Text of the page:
The Split Toe seam is also known as an Algonquin or Norwegian seam. It runs vertically up the center front of the toe until it meets either an Apron Toe seam, or a Moc Toe seam.

An Apron Toe seam is a seam attaches a piece of material (leather or other) covering the top of the vamp like an apron, around the upper perimeter of the vamp, but typically not extending to the end of the toe. An Apron Toe can be simulated with just a seam, and does not require a separate piece.

A Moc Toe is similar to an Apron Toe, except that a Moc Toe is set into the vamp rather than being on top of it.

A Bicycle Toe seam is created by extending the quarters forward along the sides of the vamp toward the front of the toe.

Now back to Wingtips and Cap Toes:

There are different styles of wingtip and cap toe shoes that are distinguished mostly by broguing (or the lack thereof).

A Stitch Cap is defined by no broguing on the top cap seam, only a single or double stitch line along the seam (more than two stitch lines can be used for additional decoration).

A Quarter Brogue is defined by broguing along the toe cap seam, as well as broguing on any seams across the quarters and the facing. If a heel counter seam exists it should have broguing as well. Broguing on the top line seam are optional. A quarter brogue also has a plain cap toe (no Medallion).

A Semi-Brogue (or Half-Brogue) is the same as a quarter brogue, except that a semi-brogue has a medallion punched into the cap toe.

A Full-Brogue (better known as just a Brogue) is a wingtip with the same broguing requirements as a semi-brogue.

A Longwing is a full brogue with the tips of the wings extending to the back of the shoe.

An Austerity Brogue is similar to a stitch cap as there is no broguing, only a stitch line along the wingtip seam.

A Blind Brogue is defined by the lack of an actual seam, replaced by a line of broguing directly in the upper to imply a wingtip seam.

Understanding shoe seams will make it much easier to distinguish the various shoe styles at a glance.

Polish type for shoe type

There are a great number of shoe/boot care products to choose from. Knowing what products to use on which type of shoe or boot can be useful. But, to do this, we have to have some understanding about the leather to which we are applying the products.

First there are different types of cow leather, but for the sake of care there are really only a few differences to consider, but these differences are based on a number of factors; these factors include methods of how the leather was stuffed in the tanning process (fat liquored, hot stuffed, wet stuffed).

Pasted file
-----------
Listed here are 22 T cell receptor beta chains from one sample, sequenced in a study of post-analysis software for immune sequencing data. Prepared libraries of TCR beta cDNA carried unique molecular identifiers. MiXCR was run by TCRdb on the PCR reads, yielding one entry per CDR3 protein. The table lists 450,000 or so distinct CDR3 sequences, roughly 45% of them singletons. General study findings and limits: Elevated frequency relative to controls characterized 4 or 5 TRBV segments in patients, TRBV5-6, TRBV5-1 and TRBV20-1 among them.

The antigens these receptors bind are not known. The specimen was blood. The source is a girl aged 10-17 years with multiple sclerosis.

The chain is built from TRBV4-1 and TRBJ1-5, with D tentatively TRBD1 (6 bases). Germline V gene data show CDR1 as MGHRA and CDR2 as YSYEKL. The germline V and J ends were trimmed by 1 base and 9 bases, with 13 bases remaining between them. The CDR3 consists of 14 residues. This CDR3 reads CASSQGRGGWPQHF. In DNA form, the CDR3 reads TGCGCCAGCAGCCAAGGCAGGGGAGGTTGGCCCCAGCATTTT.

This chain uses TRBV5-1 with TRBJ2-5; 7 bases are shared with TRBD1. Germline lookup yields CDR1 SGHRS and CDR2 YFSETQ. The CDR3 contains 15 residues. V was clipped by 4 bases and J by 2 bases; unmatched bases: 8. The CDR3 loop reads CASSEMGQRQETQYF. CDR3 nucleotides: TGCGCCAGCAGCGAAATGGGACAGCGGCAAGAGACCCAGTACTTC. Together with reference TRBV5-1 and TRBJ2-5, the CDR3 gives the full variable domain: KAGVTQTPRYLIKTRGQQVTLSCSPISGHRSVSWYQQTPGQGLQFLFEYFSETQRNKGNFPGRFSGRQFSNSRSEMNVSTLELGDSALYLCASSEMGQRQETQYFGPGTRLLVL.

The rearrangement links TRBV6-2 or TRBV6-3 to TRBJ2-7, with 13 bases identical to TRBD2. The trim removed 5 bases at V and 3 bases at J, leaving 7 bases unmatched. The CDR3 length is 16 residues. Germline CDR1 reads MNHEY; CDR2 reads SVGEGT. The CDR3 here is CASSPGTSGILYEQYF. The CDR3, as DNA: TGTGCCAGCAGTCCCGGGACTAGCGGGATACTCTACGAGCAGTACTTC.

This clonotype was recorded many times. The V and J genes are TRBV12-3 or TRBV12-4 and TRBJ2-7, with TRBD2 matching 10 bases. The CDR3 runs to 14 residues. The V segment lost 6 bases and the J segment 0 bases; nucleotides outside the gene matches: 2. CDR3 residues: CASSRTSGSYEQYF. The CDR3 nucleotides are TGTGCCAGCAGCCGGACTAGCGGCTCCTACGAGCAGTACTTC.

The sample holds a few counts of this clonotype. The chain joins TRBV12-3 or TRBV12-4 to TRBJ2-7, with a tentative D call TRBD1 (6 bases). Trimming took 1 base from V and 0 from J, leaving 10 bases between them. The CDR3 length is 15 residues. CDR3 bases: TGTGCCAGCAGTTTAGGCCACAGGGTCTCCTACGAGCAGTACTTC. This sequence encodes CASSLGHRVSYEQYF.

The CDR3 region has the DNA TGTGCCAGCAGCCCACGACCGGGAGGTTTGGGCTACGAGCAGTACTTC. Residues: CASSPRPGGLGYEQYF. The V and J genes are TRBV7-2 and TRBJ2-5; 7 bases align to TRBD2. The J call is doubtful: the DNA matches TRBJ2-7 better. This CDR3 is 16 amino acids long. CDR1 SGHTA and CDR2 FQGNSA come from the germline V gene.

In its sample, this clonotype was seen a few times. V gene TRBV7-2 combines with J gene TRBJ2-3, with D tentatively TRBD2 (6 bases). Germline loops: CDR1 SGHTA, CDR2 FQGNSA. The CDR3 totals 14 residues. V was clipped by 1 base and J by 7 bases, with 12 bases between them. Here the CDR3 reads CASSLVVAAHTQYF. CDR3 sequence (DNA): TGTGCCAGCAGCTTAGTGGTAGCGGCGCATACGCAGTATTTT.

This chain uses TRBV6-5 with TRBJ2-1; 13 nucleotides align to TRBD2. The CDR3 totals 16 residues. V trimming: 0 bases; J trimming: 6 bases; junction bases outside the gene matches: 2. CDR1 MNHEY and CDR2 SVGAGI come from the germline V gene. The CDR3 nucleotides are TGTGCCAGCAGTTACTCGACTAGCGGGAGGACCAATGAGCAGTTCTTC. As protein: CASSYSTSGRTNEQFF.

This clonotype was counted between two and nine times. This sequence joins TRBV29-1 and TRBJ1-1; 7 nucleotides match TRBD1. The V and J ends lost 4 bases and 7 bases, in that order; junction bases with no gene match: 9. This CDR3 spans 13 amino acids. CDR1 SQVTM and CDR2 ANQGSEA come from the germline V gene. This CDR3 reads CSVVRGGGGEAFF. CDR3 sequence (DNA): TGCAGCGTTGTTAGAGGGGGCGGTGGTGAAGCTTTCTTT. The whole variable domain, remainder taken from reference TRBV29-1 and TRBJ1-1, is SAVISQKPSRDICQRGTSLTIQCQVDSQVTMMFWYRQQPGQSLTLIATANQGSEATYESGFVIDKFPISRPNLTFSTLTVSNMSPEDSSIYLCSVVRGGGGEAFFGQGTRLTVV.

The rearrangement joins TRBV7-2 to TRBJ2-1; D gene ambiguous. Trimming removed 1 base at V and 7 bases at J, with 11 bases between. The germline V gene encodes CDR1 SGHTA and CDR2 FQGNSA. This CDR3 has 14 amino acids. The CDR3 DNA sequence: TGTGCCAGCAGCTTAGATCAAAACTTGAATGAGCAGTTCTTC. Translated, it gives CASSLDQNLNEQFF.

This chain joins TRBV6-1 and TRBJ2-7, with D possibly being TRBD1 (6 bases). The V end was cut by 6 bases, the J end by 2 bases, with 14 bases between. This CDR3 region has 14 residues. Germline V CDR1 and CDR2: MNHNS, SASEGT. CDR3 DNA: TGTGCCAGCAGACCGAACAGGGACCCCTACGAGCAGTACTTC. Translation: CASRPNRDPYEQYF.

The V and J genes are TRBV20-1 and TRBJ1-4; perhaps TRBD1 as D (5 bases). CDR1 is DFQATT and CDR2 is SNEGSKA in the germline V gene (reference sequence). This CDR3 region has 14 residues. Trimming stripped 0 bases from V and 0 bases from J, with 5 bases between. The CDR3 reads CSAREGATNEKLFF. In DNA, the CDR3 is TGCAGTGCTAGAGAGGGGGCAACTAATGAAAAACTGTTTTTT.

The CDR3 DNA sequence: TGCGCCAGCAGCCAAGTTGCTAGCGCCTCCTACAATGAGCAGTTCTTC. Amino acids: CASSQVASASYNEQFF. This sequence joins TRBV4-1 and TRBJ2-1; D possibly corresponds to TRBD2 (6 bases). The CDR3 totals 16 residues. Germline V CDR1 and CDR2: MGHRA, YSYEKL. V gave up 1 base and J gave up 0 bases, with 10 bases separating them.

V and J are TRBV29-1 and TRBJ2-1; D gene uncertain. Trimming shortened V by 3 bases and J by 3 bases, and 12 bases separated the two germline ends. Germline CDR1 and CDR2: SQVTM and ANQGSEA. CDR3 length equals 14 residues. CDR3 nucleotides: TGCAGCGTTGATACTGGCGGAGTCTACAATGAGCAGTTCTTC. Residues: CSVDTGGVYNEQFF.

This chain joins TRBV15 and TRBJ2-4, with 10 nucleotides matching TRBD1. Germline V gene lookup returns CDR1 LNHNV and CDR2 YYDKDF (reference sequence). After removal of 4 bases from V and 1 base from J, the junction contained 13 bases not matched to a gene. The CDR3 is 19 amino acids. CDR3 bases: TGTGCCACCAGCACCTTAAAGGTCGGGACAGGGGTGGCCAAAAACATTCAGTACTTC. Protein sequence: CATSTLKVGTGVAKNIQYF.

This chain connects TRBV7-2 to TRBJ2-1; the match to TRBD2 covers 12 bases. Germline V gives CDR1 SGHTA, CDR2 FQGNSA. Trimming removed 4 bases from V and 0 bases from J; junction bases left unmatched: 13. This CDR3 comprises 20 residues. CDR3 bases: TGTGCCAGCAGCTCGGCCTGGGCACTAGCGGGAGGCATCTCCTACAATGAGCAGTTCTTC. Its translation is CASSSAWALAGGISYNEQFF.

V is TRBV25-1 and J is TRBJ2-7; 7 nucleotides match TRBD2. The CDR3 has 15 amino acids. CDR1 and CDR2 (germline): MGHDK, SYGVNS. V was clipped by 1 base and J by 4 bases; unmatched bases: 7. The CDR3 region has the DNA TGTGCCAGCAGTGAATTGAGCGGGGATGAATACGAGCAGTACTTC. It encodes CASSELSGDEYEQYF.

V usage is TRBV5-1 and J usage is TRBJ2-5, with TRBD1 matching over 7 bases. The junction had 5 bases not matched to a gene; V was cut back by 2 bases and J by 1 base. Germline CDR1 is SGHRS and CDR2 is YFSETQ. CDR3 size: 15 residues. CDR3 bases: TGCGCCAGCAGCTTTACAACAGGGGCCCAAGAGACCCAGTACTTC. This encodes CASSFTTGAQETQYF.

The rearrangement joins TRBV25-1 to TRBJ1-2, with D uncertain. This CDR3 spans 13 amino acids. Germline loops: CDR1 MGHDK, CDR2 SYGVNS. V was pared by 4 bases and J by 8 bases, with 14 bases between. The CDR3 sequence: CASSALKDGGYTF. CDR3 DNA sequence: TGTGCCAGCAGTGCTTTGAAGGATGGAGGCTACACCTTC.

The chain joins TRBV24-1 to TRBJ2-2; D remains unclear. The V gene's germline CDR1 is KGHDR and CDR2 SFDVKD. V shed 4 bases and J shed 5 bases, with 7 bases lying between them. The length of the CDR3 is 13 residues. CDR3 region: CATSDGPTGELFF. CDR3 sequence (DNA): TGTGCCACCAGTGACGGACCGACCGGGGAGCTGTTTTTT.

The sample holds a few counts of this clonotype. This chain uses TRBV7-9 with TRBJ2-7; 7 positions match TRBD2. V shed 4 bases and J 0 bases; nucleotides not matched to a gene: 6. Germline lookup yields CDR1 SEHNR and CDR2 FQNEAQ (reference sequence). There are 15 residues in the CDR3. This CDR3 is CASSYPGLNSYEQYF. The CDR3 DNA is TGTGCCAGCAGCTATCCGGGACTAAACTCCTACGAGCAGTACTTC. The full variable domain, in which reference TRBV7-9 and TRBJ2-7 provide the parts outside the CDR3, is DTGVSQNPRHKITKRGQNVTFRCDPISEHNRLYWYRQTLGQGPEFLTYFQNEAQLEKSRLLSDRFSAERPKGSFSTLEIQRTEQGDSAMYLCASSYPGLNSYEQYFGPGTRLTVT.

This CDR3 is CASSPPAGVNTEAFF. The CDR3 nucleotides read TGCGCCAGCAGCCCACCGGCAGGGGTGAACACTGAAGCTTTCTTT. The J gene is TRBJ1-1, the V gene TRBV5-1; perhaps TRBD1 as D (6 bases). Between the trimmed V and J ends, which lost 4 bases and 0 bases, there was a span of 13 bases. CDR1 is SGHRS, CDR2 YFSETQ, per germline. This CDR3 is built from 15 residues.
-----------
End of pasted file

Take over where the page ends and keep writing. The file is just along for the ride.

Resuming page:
There is also the direction of the leather (grain out versus flesh out), and the finish on the leather such as full aniline, semi-aniline, and corrected grain, as well as the amount and ratio of oils and waxes stuffed into the leather.

When I mention corrected grain I am referring to bookbinder type leather where there is a substantial acrylic finish (this includes patent leather).

There are also the differences in the material type to consider. Calf is typically going to be thinner and have a tighter grain than other leather. Shell cordovan is really not grained leather like cow, but rather a subdermal sheath from the butt of a horse, and is treated like hot stuffed flesh out leather.

Pull up leather is grain out hot stuffed with a higher concentration of oils and waxes than that used in the fat liquoring for calf and other leathers. The extra waxes and oils are what give the leather its pull up effect and casual look.

Exotic skins do not have a grain so to speak, but rather plates or scales and don’t really have much of a corium (where the majority of conditioning oils reside in leather), and as such does not benefit much from conditioning.

And finally, there is the general difference in leather thickness used for various applications, as in thicker leather for work boots and thinner leather for dress/business shoes.

In regard to shoe care products, there is an assortment of types with different purposes:

The most common and most widely known is paste polish, also known as wax polish. Then there is cream polish, which is softer and serves a slightly different purpose. The liquid polish found in the plastic bottles with a sponge applicator should never be used.

After basic shoe polish comes cleaners like saddle soap and pH balanced leather cleaner.

Then there are leather conditioners that are mostly oils. 3LexolConditionerandDubbin

There are also combination cleaner/conditioners.

Suede has its own type of cleaners, conditioners and protectors.

Leather strippers like acetone should not be confused with leather cleaners. Leather strippers are designed to not only remove wax from shoes, but the leather finish as well.

Next is the various types of weather proofing, from heavy wax to heavy oils. This can also include silicone sprays for both grained leather and suede. I believe silicone should be avoided whenever possible.